UK troops could not have remained in Afghanistan, PM tells MPs

 

Boris  Johnson faced anger from MPs about the UK’s failure to prepare for the Taliban takeover of Afghanistan, as he made the case that Britain could not have stayed in the country “without American might”.

The prime minister said a military defence of Afghanistan by the west was not possible in the absence of Washington’s support.

“I do not believe deploying tens of thousands of British troops to fight the Taliban is an option that would commend itself to the British people or this house,” he said, opening a debate in the House of Commons.

However, his position was quickly challenged by a number of high-profile Tories, including former prime minister Theresa May, former defence minister Tobias Ellwood and former chief whip Mark Harper.

May pressed Johnson on whether he had spoken to Nato secretary general, Jens Stoltenberg, about the “possibility of alliance of other forces” in order to replace to replace American troops. The prime minister only replied that he had spoken to Stoltenberg in the last few days.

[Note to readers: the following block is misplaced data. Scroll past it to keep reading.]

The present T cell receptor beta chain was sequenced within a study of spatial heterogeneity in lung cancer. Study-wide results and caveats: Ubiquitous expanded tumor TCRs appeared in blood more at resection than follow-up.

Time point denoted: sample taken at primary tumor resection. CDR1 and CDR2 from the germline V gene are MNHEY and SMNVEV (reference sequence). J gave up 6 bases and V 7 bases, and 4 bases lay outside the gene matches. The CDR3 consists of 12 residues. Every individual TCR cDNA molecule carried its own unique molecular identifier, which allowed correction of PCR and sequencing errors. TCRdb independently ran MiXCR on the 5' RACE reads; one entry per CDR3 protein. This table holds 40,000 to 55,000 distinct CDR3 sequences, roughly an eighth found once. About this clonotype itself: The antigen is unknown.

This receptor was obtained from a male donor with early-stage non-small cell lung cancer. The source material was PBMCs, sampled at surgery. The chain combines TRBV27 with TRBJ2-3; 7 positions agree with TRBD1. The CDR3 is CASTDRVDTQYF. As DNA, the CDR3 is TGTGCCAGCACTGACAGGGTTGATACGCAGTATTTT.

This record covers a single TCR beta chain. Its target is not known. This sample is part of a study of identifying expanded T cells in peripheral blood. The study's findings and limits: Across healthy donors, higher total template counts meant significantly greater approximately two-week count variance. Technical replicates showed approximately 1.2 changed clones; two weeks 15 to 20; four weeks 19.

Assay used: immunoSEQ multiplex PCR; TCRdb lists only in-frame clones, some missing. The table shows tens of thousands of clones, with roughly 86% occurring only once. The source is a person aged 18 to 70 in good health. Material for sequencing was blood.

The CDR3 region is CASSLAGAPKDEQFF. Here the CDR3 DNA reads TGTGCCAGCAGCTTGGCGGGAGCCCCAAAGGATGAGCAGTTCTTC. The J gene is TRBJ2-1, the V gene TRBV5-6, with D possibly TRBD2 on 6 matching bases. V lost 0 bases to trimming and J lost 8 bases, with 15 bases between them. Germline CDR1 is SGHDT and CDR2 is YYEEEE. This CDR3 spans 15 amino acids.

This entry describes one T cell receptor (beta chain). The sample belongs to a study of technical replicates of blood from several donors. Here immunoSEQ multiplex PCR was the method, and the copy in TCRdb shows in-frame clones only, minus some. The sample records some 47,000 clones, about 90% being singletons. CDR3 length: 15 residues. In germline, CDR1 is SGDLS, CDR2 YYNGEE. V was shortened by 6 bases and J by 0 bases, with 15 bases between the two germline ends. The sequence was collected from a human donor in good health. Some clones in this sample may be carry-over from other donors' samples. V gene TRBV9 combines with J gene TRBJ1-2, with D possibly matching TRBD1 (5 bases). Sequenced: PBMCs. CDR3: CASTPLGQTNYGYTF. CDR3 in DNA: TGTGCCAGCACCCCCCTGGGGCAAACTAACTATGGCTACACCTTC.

Harper questioned Johnson on the “catastrophic failure of our intelligence or assessment of our intelligence” given that the prime minister suggested on 8 July there was no military path to victory for the Taliban.

Johnson told the Commons that events in Afghanistan had unfolded faster “than even the Taliban predicted”, but said this had not caught the government “unawares”.

Ellwood called for a formal inquiry into the UK’s failures in Afghanistan – a proposal rejected by Johnson.

Labour MPs called on the prime minister to take more refugees than the 20,000 announced by No 10 on Tuesday night.

The prime minister said the UK’s position was now that it would do everything possible to avert a humanitarian crisis in Afghanistan, without a military solution.

“We must deal with this position as it now is. Accepting what we have achieved and what we had not achieved,” he said.

Johnson told MPs: “The sacrifice in Afghanistan is seared into our national consciousness, with 150,000 people serving there from across the length and breadth of the United Kingdom – including a number of members on all sides of the house whose voices will be particularly important today. So it’s absolutely right that we should come together for this debate.”

MPs are planning to debate the issue until 5pm, with it unlikely to go to a vote.

Credit by Guardian



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